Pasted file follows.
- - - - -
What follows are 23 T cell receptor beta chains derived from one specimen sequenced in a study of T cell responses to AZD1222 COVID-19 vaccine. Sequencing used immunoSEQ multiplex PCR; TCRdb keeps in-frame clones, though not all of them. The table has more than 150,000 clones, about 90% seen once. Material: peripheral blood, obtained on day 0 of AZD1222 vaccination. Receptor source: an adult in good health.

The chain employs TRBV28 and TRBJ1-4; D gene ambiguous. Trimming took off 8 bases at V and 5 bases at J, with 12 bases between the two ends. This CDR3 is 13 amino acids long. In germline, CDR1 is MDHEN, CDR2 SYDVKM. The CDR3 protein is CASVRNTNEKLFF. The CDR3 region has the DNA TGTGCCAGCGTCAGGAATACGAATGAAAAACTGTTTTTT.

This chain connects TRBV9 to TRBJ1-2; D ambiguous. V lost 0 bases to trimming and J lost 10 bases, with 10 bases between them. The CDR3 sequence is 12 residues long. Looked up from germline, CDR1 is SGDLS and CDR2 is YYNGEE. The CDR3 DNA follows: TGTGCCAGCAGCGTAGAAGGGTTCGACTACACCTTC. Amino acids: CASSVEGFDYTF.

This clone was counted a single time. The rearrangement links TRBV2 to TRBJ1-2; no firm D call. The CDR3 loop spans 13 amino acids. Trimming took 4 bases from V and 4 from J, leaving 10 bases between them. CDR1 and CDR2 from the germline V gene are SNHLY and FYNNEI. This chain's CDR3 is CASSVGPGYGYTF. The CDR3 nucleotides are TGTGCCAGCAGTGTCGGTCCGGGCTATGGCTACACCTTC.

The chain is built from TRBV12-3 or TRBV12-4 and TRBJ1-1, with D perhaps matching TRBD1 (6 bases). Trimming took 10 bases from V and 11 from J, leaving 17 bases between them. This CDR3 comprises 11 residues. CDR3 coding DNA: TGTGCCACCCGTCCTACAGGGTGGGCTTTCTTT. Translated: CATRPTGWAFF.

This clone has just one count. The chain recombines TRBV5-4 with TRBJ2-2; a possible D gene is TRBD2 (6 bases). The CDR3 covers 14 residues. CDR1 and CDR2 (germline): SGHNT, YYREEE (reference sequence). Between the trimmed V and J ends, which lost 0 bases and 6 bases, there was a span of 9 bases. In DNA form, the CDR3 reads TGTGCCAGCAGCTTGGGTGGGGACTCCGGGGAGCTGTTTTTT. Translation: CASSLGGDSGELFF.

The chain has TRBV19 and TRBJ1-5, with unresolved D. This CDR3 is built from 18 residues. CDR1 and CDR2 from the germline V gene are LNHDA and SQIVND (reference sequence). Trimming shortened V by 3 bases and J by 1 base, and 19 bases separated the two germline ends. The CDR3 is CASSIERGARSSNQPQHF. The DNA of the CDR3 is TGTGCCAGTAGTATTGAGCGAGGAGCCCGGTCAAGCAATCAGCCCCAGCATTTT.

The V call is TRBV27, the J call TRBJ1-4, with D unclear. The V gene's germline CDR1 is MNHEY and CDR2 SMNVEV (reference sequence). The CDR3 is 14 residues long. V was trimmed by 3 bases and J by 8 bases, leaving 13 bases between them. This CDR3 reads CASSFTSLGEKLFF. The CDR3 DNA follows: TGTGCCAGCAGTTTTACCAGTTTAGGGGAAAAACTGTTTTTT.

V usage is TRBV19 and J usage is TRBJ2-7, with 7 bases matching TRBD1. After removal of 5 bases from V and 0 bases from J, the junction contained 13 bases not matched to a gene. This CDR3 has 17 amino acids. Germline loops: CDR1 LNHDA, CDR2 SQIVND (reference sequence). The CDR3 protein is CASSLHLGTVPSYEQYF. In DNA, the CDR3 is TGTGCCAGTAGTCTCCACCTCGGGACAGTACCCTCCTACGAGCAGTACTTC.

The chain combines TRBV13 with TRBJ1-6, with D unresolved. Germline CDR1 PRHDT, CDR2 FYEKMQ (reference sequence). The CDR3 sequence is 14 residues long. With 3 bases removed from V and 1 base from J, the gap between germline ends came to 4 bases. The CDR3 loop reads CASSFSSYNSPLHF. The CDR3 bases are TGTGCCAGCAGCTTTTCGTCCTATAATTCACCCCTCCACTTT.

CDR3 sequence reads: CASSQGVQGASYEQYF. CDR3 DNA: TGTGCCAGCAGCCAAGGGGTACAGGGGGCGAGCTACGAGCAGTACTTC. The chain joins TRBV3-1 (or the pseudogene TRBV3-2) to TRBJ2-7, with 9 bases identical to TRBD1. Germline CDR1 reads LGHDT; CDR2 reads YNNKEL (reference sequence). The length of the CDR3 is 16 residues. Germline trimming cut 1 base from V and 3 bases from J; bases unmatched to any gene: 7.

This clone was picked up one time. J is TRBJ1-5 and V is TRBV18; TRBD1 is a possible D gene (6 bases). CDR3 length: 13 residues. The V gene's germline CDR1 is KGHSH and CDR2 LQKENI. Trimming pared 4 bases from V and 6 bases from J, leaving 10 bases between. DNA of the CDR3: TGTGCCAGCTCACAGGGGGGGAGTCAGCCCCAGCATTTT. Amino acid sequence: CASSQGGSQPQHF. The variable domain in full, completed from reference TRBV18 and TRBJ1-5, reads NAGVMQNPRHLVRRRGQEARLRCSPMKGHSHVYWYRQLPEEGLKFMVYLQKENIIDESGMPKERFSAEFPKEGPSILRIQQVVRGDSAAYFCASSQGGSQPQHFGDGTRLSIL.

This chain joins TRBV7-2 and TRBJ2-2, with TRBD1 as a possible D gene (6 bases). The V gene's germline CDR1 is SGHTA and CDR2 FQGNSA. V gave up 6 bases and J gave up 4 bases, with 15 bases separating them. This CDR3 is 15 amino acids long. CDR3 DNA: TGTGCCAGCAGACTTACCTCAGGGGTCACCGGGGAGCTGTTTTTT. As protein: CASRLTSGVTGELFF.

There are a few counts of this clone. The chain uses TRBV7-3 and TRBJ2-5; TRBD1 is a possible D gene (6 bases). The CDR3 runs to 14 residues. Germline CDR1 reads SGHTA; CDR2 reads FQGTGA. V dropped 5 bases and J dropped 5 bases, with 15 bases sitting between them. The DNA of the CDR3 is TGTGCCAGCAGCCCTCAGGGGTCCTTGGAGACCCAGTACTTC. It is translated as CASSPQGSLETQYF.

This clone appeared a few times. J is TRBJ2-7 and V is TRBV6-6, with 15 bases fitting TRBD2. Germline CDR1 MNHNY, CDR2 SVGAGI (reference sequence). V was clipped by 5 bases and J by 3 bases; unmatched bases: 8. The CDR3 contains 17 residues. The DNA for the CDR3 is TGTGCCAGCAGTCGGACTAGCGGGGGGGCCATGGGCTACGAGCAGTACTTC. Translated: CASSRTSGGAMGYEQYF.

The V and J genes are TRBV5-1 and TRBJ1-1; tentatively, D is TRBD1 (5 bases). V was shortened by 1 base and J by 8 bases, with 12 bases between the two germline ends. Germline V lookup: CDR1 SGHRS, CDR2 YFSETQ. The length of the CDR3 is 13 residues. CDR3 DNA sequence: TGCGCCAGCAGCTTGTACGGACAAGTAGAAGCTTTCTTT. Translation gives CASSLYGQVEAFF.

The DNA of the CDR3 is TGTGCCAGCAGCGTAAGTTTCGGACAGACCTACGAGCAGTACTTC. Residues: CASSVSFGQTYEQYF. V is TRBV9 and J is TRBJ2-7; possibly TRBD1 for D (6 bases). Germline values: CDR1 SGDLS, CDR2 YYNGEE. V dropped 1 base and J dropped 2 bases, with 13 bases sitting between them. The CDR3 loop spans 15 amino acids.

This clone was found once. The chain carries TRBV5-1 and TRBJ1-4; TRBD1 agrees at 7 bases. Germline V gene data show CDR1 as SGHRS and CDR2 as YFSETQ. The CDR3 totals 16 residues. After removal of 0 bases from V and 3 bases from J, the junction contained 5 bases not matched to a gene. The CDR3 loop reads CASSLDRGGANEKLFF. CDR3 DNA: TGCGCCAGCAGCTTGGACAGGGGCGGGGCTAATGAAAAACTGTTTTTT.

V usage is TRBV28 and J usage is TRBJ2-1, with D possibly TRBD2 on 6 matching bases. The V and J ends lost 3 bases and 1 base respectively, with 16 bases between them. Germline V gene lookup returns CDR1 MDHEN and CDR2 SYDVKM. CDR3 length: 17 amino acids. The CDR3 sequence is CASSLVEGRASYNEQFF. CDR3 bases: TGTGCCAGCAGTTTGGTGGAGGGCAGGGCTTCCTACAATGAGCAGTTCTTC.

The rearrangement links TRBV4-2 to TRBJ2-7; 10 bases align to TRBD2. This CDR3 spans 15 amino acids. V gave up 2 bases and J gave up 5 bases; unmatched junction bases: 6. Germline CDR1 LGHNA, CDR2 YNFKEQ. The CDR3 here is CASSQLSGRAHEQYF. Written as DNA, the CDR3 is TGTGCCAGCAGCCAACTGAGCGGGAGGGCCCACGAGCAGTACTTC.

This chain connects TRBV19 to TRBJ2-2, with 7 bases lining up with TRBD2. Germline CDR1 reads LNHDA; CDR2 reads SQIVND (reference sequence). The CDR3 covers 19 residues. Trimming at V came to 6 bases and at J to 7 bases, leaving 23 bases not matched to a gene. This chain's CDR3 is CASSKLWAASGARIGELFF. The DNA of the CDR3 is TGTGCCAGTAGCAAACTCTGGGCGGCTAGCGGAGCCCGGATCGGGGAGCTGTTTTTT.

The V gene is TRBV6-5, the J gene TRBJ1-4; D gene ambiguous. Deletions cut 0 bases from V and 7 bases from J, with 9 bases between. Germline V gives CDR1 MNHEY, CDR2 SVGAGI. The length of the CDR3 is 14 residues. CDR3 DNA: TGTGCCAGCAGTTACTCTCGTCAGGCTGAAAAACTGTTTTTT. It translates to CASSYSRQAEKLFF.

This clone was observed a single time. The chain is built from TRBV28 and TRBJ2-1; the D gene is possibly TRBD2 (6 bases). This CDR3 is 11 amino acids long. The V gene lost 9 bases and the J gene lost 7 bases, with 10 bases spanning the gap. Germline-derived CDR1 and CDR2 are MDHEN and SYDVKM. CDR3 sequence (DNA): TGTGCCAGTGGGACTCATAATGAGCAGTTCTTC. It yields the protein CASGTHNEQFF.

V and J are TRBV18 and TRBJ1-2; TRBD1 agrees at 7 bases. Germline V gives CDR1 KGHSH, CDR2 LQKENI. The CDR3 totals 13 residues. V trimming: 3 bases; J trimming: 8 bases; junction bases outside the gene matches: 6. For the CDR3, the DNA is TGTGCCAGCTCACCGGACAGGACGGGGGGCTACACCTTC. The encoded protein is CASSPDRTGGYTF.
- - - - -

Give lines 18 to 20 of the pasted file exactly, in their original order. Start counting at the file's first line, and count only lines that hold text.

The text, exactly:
This clone was found once. The chain carries TRBV5-1 and TRBJ1-4; TRBD1 agrees at 7 bases. Germline V gene data show CDR1 as SGHRS and CDR2 as YFSETQ. The CDR3 totals 16 residues. After removal of 0 bases from V and 3 bases from J, the junction contained 5 bases not matched to a gene. The CDR3 loop reads CASSLDRGGANEKLFF. CDR3 DNA: TGCGCCAGCAGCTTGGACAGGGGCGGGGCTAATGAAAAACTGTTTTTT.

V usage is TRBV28 and J usage is TRBJ2-1, with D possibly TRBD2 on 6 matching bases. The V and J ends lost 3 bases and 1 base respectively, with 16 bases between them. Germline V gene lookup returns CDR1 MDHEN and CDR2 SYDVKM. CDR3 length: 17 amino acids. The CDR3 sequence is CASSLVEGRASYNEQFF. CDR3 bases: TGTGCCAGCAGTTTGGTGGAGGGCAGGGCTTCCTACAATGAGCAGTTCTTC.

The rearrangement links TRBV4-2 to TRBJ2-7; 10 bases align to TRBD2. This CDR3 spans 15 amino acids. V gave up 2 bases and J gave up 5 bases; unmatched junction bases: 6. Germline CDR1 LGHNA, CDR2 YNFKEQ. The CDR3 here is CASSQLSGRAHEQYF. Written as DNA, the CDR3 is TGTGCCAGCAGCCAACTGAGCGGGAGGGCCCACGAGCAGTACTTC.